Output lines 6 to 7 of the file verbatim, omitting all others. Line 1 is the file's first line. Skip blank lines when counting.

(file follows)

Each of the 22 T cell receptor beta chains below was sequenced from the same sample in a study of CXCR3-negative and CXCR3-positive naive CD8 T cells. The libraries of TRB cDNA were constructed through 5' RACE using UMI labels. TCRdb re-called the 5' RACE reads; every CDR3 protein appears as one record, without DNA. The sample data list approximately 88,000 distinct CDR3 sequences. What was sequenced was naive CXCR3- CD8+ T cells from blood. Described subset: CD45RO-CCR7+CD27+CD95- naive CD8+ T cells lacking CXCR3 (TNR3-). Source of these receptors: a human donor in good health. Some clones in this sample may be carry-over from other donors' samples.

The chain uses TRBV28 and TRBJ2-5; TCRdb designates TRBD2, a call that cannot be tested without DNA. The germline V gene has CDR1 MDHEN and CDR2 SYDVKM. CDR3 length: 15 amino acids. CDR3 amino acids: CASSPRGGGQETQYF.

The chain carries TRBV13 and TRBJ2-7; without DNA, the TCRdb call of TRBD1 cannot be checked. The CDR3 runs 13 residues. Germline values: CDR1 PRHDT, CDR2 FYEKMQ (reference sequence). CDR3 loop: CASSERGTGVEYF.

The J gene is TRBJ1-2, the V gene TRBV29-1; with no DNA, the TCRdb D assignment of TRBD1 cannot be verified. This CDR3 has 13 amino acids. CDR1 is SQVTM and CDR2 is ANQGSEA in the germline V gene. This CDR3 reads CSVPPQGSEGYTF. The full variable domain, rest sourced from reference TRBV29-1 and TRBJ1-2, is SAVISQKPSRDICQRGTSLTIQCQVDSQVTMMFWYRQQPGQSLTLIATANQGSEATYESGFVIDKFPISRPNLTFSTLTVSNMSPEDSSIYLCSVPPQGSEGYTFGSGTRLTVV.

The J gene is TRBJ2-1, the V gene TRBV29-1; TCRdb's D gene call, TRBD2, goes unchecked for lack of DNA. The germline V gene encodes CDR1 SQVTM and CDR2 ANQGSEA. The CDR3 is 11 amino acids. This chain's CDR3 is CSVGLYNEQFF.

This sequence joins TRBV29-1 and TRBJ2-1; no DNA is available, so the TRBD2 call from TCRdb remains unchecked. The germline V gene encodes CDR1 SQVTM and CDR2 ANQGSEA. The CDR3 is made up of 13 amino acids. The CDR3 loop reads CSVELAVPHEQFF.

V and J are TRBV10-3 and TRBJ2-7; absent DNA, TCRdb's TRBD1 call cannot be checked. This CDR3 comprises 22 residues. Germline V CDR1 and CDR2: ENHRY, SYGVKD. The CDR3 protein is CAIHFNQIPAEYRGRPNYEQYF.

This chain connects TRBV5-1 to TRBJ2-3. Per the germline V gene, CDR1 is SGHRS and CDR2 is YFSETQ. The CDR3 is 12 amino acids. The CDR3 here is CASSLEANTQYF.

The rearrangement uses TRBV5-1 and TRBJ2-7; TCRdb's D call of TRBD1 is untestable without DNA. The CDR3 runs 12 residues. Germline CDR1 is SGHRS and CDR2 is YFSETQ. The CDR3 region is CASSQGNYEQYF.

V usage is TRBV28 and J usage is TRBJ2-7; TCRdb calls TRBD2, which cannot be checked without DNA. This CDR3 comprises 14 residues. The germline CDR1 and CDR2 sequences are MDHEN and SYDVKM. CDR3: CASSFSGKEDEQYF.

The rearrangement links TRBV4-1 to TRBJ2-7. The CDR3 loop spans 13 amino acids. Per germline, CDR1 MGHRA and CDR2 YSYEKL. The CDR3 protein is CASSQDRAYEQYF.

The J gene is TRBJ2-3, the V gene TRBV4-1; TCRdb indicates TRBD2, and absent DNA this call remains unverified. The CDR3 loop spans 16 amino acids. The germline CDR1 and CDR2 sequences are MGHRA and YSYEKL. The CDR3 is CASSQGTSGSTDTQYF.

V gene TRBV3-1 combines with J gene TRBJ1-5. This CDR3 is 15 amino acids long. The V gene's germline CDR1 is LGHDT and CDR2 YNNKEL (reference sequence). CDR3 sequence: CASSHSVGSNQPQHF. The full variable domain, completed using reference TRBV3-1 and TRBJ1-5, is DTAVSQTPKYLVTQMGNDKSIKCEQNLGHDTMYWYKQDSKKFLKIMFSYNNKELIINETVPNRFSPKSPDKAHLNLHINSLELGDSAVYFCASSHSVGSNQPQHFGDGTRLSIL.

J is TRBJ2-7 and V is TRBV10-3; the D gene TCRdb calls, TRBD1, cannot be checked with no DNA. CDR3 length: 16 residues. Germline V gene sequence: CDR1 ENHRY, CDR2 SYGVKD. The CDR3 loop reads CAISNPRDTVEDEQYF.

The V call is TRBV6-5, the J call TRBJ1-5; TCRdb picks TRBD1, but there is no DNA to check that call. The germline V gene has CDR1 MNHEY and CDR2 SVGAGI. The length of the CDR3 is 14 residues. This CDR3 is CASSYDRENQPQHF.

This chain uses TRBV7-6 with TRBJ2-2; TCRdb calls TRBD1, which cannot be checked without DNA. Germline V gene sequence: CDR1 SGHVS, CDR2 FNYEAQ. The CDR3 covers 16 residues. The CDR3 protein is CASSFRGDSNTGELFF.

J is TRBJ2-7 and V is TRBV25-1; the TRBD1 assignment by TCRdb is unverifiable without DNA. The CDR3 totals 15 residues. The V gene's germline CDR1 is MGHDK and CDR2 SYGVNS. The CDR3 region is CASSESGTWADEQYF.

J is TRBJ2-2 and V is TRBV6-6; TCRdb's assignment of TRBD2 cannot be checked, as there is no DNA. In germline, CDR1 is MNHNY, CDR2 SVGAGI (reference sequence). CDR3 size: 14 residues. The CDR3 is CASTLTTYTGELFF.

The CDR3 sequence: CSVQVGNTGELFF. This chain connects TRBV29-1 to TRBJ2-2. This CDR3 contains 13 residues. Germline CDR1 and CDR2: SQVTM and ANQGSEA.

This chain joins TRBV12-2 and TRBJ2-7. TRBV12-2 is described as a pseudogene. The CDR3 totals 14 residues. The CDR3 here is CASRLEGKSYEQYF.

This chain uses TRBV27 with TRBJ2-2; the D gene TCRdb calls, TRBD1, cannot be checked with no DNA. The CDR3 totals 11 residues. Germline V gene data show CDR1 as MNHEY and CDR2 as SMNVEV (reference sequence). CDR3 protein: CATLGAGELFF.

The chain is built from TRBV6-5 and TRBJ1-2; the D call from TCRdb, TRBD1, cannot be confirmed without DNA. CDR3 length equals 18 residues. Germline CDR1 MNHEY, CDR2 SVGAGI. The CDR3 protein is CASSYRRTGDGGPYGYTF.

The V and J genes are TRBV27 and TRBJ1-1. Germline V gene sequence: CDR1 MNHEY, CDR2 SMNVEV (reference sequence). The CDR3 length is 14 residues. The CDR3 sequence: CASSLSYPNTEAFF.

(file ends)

This sequence joins TRBV29-1 and TRBJ2-1; no DNA is available, so the TRBD2 call from TCRdb remains unchecked. The germline V gene encodes CDR1 SQVTM and CDR2 ANQGSEA. The CDR3 is made up of 13 amino acids. The CDR3 loop reads CSVELAVPHEQFF.

V and J are TRBV10-3 and TRBJ2-7; absent DNA, TCRdb's TRBD1 call cannot be checked. This CDR3 comprises 22 residues. Germline V CDR1 and CDR2: ENHRY, SYGVKD. The CDR3 protein is CAIHFNQIPAEYRGRPNYEQYF.